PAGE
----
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  • Writer's pictureMandy McHugh

First Time for Everything, Henry Fry: A Review

Little known fact about me, but in college, many of my friends compared me to Bridget Jones. To this day, I have no freaking clue if this is a good or bad thing (because I've yet to actually watch Bridget Jones) but I know that I couldn't wait to dive into this one after reading the summary.

From Goodreads: Danny Scudd is absolutely fine. He always dreamed of escaping the small-town life of his parents' fish-and-chip shop, moving to London, and becoming a journalist. And, after five years in the city, his career isn't exactly awful, and his relationship with pretentious Tobbs isn't exactly unfulfilling. Certainly his limited-edition Dolly Parton vinyls and many (maybe too many) house plants are hitting the spot. But his world is flipped upside down when a visit to the local clinic reveals that Tobbs might not have been exactly faithful. In fact, Tobbs claims they were never operating under the "heteronormative paradigm" of monogamy to begin with. Oh, and Danny's flatmates are unceremoniously evicting him because they want to start a family. It's all going quite well.

Newly single and with nowhere to live, Danny is forced to move in with his best friend, Jacob, a flamboyant nonbinary artist whom he's known since childhood, and their eccentric group of friends living in an East London "commune." What follows is a colorful voyage of discovery through modern queer life, dating, work, and lots of therapy--all places Danny has always been too afraid to fully explore. Upon realizing just how little he knows about himself and his sexuality, he careens from one questionable decision (and man) to another, relying on his inscrutable new therapist and housemates to help him face the demons he's spent his entire life trying to repress. Is he really fine, after all?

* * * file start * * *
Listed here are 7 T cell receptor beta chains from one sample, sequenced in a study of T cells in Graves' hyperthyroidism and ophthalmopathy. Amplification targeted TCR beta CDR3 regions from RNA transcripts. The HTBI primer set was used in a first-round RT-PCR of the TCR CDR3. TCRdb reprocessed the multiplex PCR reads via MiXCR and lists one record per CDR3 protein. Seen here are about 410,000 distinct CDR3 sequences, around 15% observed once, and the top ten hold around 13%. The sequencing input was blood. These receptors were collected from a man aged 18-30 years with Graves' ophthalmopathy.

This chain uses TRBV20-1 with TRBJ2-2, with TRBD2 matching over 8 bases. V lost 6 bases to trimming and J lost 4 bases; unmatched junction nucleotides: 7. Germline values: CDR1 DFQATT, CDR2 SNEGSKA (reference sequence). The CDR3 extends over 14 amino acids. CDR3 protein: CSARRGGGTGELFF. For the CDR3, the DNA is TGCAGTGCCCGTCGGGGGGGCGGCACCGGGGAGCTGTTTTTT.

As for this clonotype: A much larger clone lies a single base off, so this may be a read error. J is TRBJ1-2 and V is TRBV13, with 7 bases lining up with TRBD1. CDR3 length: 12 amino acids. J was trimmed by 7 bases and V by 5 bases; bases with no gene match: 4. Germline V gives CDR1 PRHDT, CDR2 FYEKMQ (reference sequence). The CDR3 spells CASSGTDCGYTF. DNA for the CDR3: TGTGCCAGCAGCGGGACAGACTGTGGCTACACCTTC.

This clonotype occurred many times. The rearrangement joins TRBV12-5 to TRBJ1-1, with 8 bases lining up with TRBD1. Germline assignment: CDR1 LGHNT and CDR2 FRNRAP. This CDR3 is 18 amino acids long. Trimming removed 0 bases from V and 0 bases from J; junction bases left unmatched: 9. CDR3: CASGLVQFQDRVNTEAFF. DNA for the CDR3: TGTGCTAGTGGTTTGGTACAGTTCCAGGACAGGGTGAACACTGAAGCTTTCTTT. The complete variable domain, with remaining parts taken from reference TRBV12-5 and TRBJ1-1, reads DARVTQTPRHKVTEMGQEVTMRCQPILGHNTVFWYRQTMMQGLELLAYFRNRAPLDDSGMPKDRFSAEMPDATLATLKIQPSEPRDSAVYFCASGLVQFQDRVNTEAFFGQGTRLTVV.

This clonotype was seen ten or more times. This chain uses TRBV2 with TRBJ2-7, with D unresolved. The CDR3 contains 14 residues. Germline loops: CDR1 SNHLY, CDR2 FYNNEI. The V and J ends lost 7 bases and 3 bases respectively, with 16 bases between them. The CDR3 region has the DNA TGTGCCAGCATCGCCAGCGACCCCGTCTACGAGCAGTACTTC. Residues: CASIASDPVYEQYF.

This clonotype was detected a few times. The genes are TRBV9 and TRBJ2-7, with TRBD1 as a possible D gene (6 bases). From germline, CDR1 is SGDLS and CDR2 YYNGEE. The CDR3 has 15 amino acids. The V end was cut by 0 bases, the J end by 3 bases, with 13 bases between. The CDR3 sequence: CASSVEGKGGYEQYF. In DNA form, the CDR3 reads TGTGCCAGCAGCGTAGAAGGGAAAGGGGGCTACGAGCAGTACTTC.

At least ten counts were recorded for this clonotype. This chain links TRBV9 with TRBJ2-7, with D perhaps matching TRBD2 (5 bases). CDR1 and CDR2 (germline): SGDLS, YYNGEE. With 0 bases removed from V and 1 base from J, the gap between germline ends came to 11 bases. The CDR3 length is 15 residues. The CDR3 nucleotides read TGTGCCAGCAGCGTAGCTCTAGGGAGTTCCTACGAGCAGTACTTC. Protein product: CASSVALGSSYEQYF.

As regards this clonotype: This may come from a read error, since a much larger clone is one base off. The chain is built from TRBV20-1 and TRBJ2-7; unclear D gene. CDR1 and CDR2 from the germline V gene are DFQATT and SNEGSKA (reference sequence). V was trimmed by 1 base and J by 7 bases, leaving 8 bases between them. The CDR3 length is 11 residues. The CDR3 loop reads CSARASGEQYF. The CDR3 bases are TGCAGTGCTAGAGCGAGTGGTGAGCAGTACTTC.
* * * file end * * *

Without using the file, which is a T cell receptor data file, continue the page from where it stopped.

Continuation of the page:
I really enjoyed this book. Danny's voice is dry-humor, sarcasm, and enigmatic energy all rolled into painfully real scenarios that will tug at your heart. From page one, I was laughing, and I loved seeing how Danny interacted with his friends, family, and co-workers while navigating his own personal issues. This isn't just a feel good book (although it will make you feel good). Fry addresses pressing social issues with care and candor, illuminating identity, mental health, gender stereotypes, and sexuality--as well as the importance of transitional periods, no matter the age.

Overall, First Time for Everything is an entertaining, enlightening read with heart, soul, and wit. You won't want to miss this one.

Big thanks to Ballantine for providing an eARC in exchange for honest review consideration.


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